There are two popular methods for eliminating debt, and the first is to address the loan with the highest interest rate and pay that off first. Mathematically, that's the best option, because you're paying down the principal and reducing your interest payments along the way.

However, other people have success with something called the snowball method, where you take the smallest debt balance and pay that off first. The thinking behind this is that if you have multiple smaller loans all competing for your attention, it makes it difficult to get a handle on everything psychologically.

If you take out those smaller balances first, putting every single dollar you have into paying off that smallest amount, you'll build up momentum, and you'll be able to move on to the next highest balance, and so on until you're completely debt free.

The choice is up to you, but the important thing is that you get this situation handled once and for all.

#3: Make Your First Deposit

Getting in the habit of investing is so incredibly important. That's why this Action Step is simply to open an investment account and deposit your first $10.

Earning 8% interest on $10 is almost literally nothing, but it's NOT nothing, because you're getting started. You're moving down the path, and that's something to be celebrated.

Depositing just $10 a month is $120 in 1 year (if my math serves me correctly!), but as you keep eliminating your debt and working to make more money, the amount you'll be able to deposit will keep rising as well, until you're able to start getting into triple digits and even higher!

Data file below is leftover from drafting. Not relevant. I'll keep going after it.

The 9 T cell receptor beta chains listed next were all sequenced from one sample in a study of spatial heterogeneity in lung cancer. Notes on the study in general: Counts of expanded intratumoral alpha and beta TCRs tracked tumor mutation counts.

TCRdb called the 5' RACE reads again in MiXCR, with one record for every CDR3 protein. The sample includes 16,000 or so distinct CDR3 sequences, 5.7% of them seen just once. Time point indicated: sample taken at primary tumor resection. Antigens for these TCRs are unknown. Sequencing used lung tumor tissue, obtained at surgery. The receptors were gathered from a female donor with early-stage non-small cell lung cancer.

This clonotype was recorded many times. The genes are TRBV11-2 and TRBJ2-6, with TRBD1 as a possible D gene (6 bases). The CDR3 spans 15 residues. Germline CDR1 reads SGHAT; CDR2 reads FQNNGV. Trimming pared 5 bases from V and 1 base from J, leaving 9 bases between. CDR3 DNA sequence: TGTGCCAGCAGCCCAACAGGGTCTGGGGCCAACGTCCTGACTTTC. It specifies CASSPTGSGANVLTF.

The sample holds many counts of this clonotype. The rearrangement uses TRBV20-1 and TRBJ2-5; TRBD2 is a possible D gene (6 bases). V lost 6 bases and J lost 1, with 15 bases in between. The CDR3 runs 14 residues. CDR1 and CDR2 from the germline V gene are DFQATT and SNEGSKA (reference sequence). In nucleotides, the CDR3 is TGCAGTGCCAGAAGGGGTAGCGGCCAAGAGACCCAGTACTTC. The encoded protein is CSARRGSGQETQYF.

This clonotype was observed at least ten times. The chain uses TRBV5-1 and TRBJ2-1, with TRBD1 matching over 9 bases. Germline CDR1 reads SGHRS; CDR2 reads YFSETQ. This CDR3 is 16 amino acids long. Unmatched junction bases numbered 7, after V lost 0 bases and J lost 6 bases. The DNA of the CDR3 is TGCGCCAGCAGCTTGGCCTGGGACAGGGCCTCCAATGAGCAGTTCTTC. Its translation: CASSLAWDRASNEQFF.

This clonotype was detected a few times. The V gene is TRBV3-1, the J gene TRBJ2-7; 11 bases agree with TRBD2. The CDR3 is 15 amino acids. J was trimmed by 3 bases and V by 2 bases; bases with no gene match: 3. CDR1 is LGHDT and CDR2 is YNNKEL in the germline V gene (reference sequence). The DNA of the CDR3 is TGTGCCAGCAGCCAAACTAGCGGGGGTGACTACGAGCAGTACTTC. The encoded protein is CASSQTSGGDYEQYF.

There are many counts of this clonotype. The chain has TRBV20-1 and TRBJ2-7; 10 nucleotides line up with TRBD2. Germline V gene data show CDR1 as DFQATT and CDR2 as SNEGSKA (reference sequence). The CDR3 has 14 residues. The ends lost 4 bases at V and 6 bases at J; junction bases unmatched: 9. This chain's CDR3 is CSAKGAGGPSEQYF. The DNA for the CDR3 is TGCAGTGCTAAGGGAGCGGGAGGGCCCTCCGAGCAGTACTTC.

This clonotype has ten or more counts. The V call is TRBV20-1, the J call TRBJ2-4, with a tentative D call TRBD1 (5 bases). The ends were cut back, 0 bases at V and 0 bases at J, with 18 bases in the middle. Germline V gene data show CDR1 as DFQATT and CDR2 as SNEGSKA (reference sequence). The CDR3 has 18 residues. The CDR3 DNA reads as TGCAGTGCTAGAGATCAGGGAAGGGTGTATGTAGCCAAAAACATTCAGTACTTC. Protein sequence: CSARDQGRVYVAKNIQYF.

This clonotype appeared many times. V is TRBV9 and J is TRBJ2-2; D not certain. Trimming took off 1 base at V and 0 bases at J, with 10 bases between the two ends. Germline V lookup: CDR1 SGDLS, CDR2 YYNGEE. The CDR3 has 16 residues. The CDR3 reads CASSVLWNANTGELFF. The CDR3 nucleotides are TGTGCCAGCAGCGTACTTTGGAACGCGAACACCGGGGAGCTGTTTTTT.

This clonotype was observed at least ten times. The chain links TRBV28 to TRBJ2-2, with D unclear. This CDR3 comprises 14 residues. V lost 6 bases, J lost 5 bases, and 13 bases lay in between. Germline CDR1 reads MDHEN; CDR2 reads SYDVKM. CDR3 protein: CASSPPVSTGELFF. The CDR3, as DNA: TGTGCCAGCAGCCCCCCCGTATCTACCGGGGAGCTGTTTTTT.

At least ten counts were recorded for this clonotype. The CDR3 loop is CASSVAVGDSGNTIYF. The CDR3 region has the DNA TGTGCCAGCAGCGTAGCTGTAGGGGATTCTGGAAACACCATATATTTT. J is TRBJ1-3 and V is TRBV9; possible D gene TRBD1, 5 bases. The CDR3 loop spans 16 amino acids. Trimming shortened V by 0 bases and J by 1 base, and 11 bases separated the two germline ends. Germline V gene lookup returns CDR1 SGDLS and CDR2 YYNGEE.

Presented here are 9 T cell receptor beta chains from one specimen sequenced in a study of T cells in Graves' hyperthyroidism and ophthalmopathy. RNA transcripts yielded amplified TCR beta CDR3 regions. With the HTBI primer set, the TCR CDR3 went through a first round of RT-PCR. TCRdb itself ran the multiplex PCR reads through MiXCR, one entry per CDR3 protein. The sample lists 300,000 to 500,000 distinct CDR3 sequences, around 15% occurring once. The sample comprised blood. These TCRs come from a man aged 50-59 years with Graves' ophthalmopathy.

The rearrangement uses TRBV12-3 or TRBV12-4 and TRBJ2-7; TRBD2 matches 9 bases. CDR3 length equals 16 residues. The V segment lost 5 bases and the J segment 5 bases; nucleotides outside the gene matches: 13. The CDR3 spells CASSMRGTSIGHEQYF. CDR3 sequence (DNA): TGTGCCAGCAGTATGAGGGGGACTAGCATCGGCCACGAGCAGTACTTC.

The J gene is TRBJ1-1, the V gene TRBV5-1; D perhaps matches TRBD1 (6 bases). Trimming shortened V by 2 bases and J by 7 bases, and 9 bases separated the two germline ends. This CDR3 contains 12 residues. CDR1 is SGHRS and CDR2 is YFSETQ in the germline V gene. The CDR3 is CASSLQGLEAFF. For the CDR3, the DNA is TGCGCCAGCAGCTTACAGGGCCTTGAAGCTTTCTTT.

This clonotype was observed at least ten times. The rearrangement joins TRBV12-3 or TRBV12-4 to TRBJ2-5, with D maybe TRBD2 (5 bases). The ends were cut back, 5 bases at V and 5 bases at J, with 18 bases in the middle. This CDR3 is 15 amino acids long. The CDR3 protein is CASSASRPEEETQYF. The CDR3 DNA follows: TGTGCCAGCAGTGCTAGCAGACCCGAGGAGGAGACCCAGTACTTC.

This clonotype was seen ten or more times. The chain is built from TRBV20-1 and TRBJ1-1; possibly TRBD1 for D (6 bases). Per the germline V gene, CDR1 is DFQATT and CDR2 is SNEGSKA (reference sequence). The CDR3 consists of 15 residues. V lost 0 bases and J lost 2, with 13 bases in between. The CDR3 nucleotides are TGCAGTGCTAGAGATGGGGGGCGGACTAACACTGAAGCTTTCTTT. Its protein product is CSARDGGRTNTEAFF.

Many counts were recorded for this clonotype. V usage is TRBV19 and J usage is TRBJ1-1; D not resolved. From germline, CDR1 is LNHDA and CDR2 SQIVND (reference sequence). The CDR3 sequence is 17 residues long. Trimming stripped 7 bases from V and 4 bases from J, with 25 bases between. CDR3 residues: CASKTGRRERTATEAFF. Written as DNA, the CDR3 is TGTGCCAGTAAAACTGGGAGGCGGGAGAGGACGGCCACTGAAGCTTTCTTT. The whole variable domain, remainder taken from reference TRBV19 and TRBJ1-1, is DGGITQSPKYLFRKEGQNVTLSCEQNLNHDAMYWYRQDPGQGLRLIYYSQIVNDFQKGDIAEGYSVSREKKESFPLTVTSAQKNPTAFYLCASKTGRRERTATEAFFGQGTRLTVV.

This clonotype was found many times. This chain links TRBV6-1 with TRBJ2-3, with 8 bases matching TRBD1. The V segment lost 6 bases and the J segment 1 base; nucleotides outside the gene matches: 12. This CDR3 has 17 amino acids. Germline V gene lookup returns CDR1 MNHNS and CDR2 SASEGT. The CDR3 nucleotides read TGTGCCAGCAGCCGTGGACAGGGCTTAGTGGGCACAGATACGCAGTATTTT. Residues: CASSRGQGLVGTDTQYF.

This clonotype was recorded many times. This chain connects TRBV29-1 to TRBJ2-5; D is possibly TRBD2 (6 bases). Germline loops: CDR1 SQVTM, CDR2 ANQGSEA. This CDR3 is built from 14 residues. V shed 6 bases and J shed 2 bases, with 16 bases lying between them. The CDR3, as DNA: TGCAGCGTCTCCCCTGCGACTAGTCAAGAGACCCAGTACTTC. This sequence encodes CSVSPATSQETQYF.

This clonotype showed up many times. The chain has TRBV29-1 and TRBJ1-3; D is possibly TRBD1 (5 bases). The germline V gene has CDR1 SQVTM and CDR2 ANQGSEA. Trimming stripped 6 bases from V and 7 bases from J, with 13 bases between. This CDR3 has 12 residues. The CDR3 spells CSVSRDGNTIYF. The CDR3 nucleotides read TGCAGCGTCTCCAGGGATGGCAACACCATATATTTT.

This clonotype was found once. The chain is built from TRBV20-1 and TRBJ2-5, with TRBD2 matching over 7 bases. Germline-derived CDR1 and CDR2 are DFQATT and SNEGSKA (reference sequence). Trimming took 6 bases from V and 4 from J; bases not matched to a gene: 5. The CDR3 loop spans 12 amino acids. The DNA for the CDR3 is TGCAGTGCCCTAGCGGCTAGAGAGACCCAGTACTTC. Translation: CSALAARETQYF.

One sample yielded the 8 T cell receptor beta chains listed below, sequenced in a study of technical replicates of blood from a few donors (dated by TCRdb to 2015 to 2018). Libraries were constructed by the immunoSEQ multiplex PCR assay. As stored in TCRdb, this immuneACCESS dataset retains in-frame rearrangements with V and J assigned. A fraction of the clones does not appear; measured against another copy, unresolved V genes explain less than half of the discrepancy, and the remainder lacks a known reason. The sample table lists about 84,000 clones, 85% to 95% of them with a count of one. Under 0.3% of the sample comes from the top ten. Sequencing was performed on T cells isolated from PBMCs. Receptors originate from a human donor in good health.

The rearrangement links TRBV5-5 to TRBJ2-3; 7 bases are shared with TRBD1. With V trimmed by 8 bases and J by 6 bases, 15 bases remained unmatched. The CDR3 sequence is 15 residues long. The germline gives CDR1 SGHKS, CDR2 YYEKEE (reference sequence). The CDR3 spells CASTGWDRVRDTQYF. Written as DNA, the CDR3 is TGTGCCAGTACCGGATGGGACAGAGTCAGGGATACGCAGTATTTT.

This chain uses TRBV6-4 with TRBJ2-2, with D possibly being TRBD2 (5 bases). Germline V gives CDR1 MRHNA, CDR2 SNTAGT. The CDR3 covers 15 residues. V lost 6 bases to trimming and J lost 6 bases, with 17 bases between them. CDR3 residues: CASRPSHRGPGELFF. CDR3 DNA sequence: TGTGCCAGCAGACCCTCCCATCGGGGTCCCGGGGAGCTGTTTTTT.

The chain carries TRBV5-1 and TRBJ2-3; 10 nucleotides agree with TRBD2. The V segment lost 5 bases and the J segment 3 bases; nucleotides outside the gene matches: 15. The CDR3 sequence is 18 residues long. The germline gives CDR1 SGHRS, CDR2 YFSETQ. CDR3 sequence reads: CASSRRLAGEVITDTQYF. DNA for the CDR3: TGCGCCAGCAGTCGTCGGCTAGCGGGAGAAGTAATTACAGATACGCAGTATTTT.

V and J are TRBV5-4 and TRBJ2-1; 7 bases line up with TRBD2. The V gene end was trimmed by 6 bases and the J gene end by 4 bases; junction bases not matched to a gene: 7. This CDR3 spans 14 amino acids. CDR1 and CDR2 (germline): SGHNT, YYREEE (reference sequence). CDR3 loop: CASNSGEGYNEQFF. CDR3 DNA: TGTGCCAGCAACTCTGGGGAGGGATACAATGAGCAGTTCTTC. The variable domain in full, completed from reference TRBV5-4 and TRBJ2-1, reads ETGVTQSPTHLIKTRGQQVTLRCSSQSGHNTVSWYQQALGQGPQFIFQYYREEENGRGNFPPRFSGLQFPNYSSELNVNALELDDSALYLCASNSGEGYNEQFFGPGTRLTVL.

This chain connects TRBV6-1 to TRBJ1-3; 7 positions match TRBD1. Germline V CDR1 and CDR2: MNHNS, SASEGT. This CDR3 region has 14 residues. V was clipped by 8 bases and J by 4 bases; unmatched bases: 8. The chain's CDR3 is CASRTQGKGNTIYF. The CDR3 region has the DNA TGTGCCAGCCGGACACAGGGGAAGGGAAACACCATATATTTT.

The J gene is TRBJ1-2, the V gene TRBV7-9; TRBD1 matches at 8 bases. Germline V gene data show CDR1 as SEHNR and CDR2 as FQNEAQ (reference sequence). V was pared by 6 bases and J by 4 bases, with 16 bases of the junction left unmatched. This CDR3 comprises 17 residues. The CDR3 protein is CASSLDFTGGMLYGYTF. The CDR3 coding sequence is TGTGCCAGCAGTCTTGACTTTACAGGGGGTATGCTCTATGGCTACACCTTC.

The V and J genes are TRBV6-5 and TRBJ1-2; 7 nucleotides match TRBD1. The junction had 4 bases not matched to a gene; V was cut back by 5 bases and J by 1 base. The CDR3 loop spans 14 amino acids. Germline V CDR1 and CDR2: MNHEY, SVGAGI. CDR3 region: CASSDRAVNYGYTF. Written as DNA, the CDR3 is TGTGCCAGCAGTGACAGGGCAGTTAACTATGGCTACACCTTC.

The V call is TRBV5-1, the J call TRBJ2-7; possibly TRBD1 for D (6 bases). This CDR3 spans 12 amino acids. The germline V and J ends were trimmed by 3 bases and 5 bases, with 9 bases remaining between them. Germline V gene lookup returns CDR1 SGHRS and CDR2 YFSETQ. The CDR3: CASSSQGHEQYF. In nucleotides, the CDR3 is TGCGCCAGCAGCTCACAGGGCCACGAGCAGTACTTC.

The important thing is that you just don't stop. You can even set it up so that a certain amount is invested automatically each month so that you don't even have to think about it!

Eventually, you'll look back and realize that you are an investor. You've armed yourself with the requisite knowledge, and taken the appropriate steps, and you're now destined for financial independence.

Read the Full Breakdown: The Simple Path to Wealth, by JL Collins

From the World of Reading: Jarrett Lerner

In the United States, the Federal Bureau of Prisons uses children's fourth-grade reading statistics to predict how many prison beds they'll need in the future.

If that hit you as hard as it hit me, you'll see why I feel so intensely that children EVERYWHERE deserve the opportunity to receive an education, and a chance to discover the magic of reading.

It's also why I'm proud to tell you about Jarrett Lerner's latest book, A Work in Progress, which just came out this year! If you're looking for children's book ideas, check out Jarrett's book! I haven't been this impressed with a children's book in a long time, and I was glad to do anything I could to help it fall into the hands of more readers.

Here are a few words about A Work in Progress:

"A young boy struggles with body image in this poignant middle-grade journey to self-acceptance told through prose, verse, and illustration.

Will is the only round kid in a school full of string beans. So he hides…in baggy jeans and oversized hoodies, in the back row during class, and anywhere but the cafeteria during lunch. But shame isn’t the only feeling that dominates Will’s life. He’s also got a crush on a girl named Jules who knows he doesn’t have a chance with—string beans only date string beans—but he can’t help wondering what if?

Will’s best shot at attracting Jules’s attention is by slaying the Will Monster inside him by changing his eating habits and getting more exercise. But the results are either frustratingly slow or infuriatingly unsuccessful, and Will’s shame begins to morph into self-loathing.

As he resorts to increasingly drastic measures to transform his appearance, Will meets skateboarder Markus, who helps him see his body and all it contains as an ever-evolving work in progress."